Sierra Leone Telegraph: 16 March 2018:
Every year South African investigative journalists are recognised for their hard work when the winners of the Taco Kuiper Award for Investigative Journalism are announced. This year has provided a chance to assess the highs and the lows of our investigative reporting after an extraordinary year.
For the last few years, it seemed that the country was facing an impervious culture of impunity. Many state institutions of accountability faltered, and corruption appeared to be undermining democracy and destroying the economy. But small groups of investigative journalists beavered away. They pieced together the elements of what grew into a remarkable story of a systematic attempt to control the machinery of state for personal gain – what has become known as state capture.
For some time it had been a back-and-forth of allegation and counter-allegation, charge and denial. But in the last few months things turned around with the emergence of a trove of leaked emails.
These provided the hard evidence of the depth and breadth of the attempt to take control of elements of the state. Teams of journalists did meticulous and highly skilled work to mine the emails and weave together a full picture.
South Africa now appears to have started – only started, as there is a long way to go – the process of forcing accountability and transparency on those who were responsible, and can appreciate how central journalists have been to this apparent turnaround.
I know of only a few times in the history of a nation when journalists have played such a clear and crucial role in bringing a country back from the brink. South Africa’s journalists were not alone in this. They worked side-by-side with civil society and the judiciary in particular. But never has it been clearer how important a free press, skilled investigative reporters and the support of brave editors is to a democracy, its economy and the people who live in it.
Some important trends can be seen from this year’s Taco Kuiper Awards.
The major one was how much of this work has become collaborative. The collaboration has not only been in the form of teams of people working together. What’s different is that the teams have cut across media outlets and types. This is an international pattern, as the scale and complexity of large investigative stories are often too much for one journalist or even one newsroom to handle.
What’s also notable about the South African experience is that journalists from different newsrooms didn’t just cooperate, but helped, promoted and protected each other.
Print and online journalists led the charge with the power of the broadcast media only occasionally being brought to bear. And most of the best work was done with the support of philanthropists and foundations, rather than in commercial newsrooms. This is a major signal of where South Africa’s journalism is headed.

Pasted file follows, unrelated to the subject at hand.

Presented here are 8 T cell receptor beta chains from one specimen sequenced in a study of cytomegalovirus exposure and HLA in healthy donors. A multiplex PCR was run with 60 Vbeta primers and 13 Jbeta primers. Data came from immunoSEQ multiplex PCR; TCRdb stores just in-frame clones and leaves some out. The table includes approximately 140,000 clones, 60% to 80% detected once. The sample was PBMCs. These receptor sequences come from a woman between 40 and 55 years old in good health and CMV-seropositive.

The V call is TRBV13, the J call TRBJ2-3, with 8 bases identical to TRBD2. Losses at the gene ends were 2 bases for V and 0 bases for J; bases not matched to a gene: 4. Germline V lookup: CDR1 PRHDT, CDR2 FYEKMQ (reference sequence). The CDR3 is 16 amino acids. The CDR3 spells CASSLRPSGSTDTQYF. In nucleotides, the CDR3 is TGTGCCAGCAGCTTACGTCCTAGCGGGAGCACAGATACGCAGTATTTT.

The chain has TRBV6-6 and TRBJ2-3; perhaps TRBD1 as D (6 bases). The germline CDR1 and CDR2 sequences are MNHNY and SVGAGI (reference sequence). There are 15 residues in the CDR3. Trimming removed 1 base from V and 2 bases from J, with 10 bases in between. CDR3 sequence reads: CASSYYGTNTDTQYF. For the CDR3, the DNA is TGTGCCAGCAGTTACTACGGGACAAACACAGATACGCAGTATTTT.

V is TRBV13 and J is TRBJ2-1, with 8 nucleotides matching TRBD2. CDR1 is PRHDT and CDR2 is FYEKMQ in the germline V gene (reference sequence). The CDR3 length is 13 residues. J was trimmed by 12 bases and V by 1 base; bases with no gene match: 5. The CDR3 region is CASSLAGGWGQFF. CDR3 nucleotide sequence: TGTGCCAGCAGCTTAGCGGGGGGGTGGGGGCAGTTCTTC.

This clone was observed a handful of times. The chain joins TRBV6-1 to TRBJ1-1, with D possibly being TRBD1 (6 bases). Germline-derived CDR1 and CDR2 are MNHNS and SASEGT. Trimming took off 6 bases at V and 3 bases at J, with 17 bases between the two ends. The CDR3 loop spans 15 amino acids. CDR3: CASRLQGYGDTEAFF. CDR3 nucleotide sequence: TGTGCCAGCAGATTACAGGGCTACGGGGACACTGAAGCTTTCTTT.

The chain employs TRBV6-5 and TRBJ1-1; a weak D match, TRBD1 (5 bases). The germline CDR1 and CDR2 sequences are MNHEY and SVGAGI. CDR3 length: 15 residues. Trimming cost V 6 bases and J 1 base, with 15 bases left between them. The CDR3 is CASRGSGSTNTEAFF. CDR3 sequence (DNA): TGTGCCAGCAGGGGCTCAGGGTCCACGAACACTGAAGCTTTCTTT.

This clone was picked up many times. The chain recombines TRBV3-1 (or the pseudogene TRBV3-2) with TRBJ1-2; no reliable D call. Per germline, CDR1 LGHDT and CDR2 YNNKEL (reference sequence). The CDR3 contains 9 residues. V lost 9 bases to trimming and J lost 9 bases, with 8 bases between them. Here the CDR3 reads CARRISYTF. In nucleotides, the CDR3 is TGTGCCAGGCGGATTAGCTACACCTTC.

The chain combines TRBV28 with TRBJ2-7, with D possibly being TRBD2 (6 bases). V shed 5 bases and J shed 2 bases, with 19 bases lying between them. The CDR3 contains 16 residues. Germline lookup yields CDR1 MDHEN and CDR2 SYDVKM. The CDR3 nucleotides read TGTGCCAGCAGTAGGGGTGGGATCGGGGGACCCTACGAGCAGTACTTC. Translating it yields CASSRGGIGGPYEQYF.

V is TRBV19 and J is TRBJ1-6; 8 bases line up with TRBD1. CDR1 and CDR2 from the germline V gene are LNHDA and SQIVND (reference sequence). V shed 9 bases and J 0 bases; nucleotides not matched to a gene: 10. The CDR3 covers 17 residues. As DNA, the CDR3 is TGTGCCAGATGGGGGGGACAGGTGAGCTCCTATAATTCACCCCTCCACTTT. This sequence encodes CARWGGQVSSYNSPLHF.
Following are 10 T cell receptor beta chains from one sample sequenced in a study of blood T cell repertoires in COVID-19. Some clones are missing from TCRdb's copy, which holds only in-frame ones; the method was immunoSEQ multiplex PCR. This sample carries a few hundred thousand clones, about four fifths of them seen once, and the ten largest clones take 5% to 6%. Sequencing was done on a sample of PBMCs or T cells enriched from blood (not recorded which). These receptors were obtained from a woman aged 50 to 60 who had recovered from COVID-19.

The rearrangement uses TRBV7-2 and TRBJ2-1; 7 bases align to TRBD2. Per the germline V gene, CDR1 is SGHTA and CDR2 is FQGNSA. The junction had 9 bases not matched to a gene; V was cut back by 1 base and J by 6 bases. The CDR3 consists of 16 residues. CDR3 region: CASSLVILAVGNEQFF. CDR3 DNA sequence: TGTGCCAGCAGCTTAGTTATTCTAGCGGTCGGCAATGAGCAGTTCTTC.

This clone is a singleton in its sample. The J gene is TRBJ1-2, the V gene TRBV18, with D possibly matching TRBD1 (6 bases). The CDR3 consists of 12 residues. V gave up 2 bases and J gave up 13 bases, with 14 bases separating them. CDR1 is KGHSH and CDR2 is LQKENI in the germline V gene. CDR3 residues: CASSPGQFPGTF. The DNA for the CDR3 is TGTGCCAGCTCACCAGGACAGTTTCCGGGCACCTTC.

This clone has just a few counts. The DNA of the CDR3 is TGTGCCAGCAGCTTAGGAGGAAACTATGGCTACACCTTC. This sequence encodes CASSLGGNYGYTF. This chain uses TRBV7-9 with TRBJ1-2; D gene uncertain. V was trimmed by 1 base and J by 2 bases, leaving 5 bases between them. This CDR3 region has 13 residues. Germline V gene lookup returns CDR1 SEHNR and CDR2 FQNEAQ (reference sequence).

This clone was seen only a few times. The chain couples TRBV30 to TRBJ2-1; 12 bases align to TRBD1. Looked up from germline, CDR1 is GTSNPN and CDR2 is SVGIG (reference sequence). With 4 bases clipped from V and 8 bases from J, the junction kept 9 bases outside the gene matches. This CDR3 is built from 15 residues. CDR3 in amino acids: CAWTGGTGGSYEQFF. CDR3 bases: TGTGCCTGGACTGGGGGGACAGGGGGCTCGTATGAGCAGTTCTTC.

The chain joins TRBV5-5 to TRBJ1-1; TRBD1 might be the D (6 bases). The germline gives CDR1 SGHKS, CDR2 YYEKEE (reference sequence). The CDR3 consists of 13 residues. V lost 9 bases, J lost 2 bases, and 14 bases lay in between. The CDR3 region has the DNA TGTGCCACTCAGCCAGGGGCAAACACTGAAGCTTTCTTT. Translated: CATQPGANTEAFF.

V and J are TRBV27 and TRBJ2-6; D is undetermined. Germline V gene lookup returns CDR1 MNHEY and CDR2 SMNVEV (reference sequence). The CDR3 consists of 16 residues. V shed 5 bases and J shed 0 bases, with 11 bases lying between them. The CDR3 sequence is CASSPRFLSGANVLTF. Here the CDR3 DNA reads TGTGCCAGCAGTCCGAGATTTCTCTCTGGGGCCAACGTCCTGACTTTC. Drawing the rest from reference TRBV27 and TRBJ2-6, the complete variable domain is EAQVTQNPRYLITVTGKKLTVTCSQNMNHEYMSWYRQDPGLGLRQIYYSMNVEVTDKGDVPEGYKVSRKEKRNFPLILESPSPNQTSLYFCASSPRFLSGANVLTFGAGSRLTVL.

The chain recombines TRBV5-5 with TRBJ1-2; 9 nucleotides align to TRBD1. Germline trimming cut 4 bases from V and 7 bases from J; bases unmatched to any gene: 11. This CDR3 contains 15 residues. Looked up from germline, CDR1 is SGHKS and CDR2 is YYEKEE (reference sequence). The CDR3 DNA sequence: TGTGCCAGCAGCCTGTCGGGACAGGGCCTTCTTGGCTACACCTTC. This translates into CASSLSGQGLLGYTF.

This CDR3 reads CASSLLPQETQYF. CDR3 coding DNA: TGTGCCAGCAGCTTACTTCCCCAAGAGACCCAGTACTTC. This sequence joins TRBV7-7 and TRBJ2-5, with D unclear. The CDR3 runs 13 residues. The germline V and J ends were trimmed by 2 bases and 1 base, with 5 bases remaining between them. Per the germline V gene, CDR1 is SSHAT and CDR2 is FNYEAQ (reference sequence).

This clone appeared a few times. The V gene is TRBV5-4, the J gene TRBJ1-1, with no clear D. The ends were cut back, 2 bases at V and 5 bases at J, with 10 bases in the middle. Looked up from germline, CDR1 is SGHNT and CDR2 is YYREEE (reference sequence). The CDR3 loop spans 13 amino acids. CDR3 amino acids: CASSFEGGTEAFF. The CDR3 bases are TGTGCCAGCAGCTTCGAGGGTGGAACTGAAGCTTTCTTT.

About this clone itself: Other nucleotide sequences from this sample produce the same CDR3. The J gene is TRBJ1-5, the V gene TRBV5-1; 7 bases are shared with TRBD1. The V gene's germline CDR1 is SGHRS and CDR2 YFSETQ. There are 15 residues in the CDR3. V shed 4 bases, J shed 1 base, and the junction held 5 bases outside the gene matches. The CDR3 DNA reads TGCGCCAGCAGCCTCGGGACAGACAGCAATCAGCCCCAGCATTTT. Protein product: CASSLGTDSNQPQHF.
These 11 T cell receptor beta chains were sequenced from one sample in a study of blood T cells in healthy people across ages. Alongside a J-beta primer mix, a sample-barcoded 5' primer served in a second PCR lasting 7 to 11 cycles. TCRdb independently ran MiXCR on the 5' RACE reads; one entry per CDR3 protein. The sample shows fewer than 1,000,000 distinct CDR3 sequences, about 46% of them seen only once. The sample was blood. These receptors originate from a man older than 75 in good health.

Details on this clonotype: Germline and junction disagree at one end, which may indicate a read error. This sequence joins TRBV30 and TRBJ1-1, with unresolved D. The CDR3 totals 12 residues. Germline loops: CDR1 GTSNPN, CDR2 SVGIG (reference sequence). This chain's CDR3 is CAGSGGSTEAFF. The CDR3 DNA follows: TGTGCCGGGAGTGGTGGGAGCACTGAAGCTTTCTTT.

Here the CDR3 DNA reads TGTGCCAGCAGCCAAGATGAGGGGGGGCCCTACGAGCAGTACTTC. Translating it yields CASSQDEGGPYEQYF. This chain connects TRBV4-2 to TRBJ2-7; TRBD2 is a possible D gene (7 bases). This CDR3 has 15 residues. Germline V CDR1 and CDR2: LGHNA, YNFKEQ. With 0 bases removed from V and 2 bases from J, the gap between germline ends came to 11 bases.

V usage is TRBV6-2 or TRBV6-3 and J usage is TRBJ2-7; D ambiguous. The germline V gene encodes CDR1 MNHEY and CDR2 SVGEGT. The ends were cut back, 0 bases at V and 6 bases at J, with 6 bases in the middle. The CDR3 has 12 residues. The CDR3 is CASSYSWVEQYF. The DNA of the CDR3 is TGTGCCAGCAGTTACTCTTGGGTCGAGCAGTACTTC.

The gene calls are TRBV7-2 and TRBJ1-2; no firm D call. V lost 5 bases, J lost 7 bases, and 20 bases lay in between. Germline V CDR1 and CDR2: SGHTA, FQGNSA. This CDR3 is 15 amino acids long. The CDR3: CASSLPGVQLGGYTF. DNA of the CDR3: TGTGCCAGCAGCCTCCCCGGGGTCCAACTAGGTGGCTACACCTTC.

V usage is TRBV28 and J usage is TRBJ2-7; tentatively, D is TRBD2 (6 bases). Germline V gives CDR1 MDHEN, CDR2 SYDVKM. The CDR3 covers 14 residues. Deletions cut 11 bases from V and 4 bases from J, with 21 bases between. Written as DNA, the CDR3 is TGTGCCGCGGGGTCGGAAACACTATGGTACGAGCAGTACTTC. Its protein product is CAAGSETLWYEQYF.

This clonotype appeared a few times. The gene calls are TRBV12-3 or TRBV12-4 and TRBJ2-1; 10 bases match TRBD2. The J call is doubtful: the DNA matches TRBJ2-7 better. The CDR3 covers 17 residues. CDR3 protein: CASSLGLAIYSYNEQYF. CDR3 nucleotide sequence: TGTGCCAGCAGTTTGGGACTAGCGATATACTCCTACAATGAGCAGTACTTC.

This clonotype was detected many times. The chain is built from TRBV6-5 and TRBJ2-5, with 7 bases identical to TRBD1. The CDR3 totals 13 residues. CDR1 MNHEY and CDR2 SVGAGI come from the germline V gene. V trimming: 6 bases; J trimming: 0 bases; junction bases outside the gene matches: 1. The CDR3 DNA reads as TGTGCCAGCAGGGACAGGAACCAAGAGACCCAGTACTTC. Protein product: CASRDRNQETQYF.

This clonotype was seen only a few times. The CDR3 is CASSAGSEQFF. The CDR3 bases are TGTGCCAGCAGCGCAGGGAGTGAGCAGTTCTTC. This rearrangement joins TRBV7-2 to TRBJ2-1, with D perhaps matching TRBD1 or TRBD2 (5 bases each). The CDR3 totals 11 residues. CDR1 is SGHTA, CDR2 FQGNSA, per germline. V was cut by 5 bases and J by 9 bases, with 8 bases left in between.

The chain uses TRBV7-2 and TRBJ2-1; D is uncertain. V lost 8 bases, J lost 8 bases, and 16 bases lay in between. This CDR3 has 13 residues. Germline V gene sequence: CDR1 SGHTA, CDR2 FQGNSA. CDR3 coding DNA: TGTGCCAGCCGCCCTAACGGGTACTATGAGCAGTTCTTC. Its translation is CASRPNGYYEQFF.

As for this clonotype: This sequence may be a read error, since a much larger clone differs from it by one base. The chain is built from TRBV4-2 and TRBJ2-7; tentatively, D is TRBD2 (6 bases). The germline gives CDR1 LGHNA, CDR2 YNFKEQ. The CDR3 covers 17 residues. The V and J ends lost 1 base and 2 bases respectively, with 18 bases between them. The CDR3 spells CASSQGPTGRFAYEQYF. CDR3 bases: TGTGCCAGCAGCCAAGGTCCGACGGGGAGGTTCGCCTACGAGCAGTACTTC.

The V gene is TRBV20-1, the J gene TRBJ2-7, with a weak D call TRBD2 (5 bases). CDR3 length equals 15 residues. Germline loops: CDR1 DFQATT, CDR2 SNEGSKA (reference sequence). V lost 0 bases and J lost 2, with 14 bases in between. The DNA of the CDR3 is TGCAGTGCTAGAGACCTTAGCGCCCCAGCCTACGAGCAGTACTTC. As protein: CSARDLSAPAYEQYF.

Interesting too is that although there was one big story, there was also a remarkable array of other investigative work. A science writer used mortality data to expose the problem that one in 10 bodies in the country’s mortuaries are unclaimed and get pauper’ burials. Another used sophisticated tools to uncover who lay behind fake news websites.
And one journalist went in search of former mine workers who could not be found to give them their pensions. He showed that they were easily found, and their lives would be radically changed by getting the money owed to them.
This is work that changed the lives of ordinary people.
Rise in harassment
The last year also saw a rise in the intimidation and harassment of journalists in the country. This included violent attacks on reporters at work, threats to those covering contentious issues and the “weaponisation” of social media – the use of robots and fake news to target critical journalists.
Thuggish protesters threatened an editor in his home, and disrupted a public meeting of journalists. Fake news perpetrators targeted editors, and for the first time that I know of journalists took out a restraining order against organisations and individuals that were responsible for some of this activity. Veteran muckraker Jacques Pauw was pursued by authorities who wanted to stop him publishing and get his sources.
The other negative trend was that a few news outlets were accused of promoting or supporting state capture, where journalists allowed themselves to be used by those who wanted to cover up what they were doing. This drives home, the award judges said:
the need for vigilance and the utmost professionalism to ensure that journalists build trust and credibility and serve the public interest – rather than narrow, personal or factional interests.
About the author
Anton Harber is a Caxton Professor of Journalism at the University of the Witwatersrand, South Africa. He is convenor of judges in the Taco Kuiper Awards, hosted by Wits Journalism with the Valley Trust. This article was first published in theconversation.com